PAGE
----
Trump Goes on Anti-Immigrant Rant: They’re ‘Changing The Culture’ of Europe

President Donald Trump, whose family once immigrated to the United States from Germany and Scotland, slammed immigrants coming into Europe for changing the continent’s “culture.”

Times editor Francis Elliott asked Trump about his remarks to The Sunthat Europe is “losing [its] culture” because of immigration.

“I think you are losing your culture. Look around. You go through certain areas that didn’t exist ten or 15 years ago,” he told The Sun, the last remark presumably referring to the fabled “no-go zones” of London dreamt up by Breitbart bloggers.

In the presser with Theresa May, Trump doubled down, stating immigration has “been very bad for Europe.”

“You see the same terror attacks that I do,” he said. “I just think it’s changing the culture. It’s a very negative thing for Europe.”

“It’s not politically not necessarily correct to say that, but I’ll say it, and I’ll say it loud,” he continued. “I think they better watch themselves because you are changing culture. You are changing a lot of things.”

Theresa May, the UK prime minister, had a different response to the question.

“The UK has a proud history of welcoming people who are fleeing persecution to our country,” she said. “We have a proud history of welcoming people who want to come to our country to contribute to our economy and contribute to our society. And over the years, overall immigration has been good for the UK. It’s brought people with different backgrounds, different outlooks here to the UK.”

“Of course what is important is that we have control of our borders, what is important is we have a set of rules that enable us to determine who comes into our country,” she added. “And of course that is what, as a government, we have been doing for a number of years and will continue to do in the future.”

[Mediaite]

Trump Dismisses Missed Deadline for Reuniting Migrant Families: The Solution is Come Here Legally

The Federal government is all but certain to miss Tuesday’s court-imposed deadline for reuniting migrant families (via Vox). But President Donald Trump is downplaying the blown deadline — and, in fact, pinning the blame on migrants.

Speaking outside the White House prior to leaving for the NATO summit in Brussels, the president sounded off against illegal immigration when asked about the missed deadline.

“I have a solution,” Trump said. “Tell people not to come to our country illegally. That’s the solution. Don’t come to our country illegally. Come like other people do, come legally.”

He added, “I’m saying this, very simply. We have laws. We have borders. Don’t come to our country illegally. It’s not a good thing.”

The president went on to again make the baseless, erroneous assertion that Democrats are advocating for open borders.

“Democrats want open borders and they don’t mind crime,” Trump said. “We want no crime and we want borders where borders mean something. All right? And, remember this, without borders, you do not have a country.”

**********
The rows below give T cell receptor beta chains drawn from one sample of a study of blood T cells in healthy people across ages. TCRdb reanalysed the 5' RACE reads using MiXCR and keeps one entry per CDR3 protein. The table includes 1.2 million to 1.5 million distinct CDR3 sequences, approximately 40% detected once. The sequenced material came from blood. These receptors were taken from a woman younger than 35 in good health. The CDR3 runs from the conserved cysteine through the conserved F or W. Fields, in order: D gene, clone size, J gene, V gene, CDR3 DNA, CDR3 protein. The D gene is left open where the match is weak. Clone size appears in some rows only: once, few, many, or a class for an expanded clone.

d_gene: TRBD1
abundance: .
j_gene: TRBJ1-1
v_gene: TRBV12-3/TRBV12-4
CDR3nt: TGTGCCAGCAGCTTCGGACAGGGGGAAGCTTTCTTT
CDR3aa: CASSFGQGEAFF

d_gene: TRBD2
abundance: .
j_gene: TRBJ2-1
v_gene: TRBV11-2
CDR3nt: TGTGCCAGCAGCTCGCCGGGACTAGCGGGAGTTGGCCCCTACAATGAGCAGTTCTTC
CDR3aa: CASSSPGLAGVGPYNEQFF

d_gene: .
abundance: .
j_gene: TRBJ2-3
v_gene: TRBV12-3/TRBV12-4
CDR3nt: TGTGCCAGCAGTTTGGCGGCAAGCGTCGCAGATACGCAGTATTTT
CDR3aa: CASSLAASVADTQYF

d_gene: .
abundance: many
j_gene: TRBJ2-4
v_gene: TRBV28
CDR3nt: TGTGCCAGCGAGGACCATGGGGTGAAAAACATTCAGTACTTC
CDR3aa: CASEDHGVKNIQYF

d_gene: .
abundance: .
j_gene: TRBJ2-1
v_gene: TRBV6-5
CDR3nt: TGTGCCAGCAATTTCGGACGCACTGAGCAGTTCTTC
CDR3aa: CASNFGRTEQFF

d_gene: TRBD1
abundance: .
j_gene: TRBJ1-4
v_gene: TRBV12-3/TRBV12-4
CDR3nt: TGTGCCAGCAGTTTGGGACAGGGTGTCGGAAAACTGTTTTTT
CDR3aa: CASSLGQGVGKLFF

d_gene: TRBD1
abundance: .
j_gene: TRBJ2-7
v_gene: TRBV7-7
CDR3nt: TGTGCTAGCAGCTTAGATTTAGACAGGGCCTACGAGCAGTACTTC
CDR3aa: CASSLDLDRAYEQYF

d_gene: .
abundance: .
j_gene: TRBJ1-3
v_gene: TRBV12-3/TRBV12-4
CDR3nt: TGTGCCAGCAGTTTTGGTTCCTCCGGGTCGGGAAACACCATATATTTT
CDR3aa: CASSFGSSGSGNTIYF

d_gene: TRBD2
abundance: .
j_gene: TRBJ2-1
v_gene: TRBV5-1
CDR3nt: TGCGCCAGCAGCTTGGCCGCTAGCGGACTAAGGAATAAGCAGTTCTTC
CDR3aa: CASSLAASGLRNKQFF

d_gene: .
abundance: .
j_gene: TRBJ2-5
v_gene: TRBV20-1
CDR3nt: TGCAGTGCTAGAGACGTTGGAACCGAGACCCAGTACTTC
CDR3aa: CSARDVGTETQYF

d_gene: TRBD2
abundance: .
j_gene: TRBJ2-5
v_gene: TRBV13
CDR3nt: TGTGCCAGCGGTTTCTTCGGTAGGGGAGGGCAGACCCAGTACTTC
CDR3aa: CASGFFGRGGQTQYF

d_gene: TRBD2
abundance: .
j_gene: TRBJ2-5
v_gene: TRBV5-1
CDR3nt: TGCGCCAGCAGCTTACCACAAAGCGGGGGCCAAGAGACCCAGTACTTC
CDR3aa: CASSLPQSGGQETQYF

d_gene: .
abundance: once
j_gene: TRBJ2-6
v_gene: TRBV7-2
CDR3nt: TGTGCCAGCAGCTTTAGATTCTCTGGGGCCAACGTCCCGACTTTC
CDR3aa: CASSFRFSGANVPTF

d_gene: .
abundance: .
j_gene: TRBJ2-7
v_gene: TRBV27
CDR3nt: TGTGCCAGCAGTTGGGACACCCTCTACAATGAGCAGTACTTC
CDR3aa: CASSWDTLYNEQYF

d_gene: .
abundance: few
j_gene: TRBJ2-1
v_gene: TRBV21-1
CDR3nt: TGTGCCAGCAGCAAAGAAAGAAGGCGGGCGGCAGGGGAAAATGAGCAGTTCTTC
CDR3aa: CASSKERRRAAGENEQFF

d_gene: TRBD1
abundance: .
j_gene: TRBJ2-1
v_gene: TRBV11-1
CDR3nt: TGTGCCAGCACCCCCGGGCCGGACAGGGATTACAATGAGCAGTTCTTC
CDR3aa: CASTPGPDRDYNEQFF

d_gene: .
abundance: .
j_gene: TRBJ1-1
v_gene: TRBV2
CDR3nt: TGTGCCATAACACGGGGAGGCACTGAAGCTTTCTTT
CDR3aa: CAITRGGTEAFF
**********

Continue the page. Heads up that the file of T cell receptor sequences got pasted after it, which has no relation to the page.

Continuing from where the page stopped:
[Mediaite]

Trump’s private NATO trashing rattles allies

You’ve already read a hundred stories about President Trump’s clashes with some of America’s closest allies at the G7 summit in Canada. But we’ve got new details from his private conversations with heads of state that have put some of these leaders on edge leading into next month’s NATO summit.

What we’re hearing: In one extraordinary riff during his meeting with the G7 heads of state earlier this month in Quebec, Trump told the other leaders: “NATO is as bad as NAFTA.” An official read this quote to me from notes transcribed from the private meeting.

Behind the scenes: Trump made the comment after telling the G7 leaders that Crimea probably should belong to Russia because everyone there speaks Russian, the source added. Trump then went on his usual riff about Germany not paying its fair share of defense spending, said the Europeans weren’t paying enough and that the U.S. is being ripped off.

  • Then Trump said of the NATO Summit on July 11-12 in Brussels: “It will be an interesting summit. NATO is as bad as NAFTA. It’s much too costly for the U.S.”

Why this matters: NATO member states are worried about Russian aggression and they want an unambiguous sign that America has their back. By linking NATO to NAFTA — a trade deal that Trump considers an unmitigated disaster for America — Trump reinforced some of the Europeans’ worst fears that he’ll take a purely transactional approach to next month’s summit.

  • Officials from four NATO member countries have told me they’re worried Trump undercut the shared values and commitments of the NATO alliance by spending most of his time bashing NATO members for not “paying enough” and meeting their defense spending commitments.
  • Trump is broadly correct about the defense spending. Many NATO members have been shirking their responsibilities and are nowhere near their promise to spend 2 percent of their Gross Domestic Product on defense.
  • But, as one senior European official put it to me: Trump could do a victory lap of sorts at next month’s summit, instead of bashing NATO members (which would please Putin.)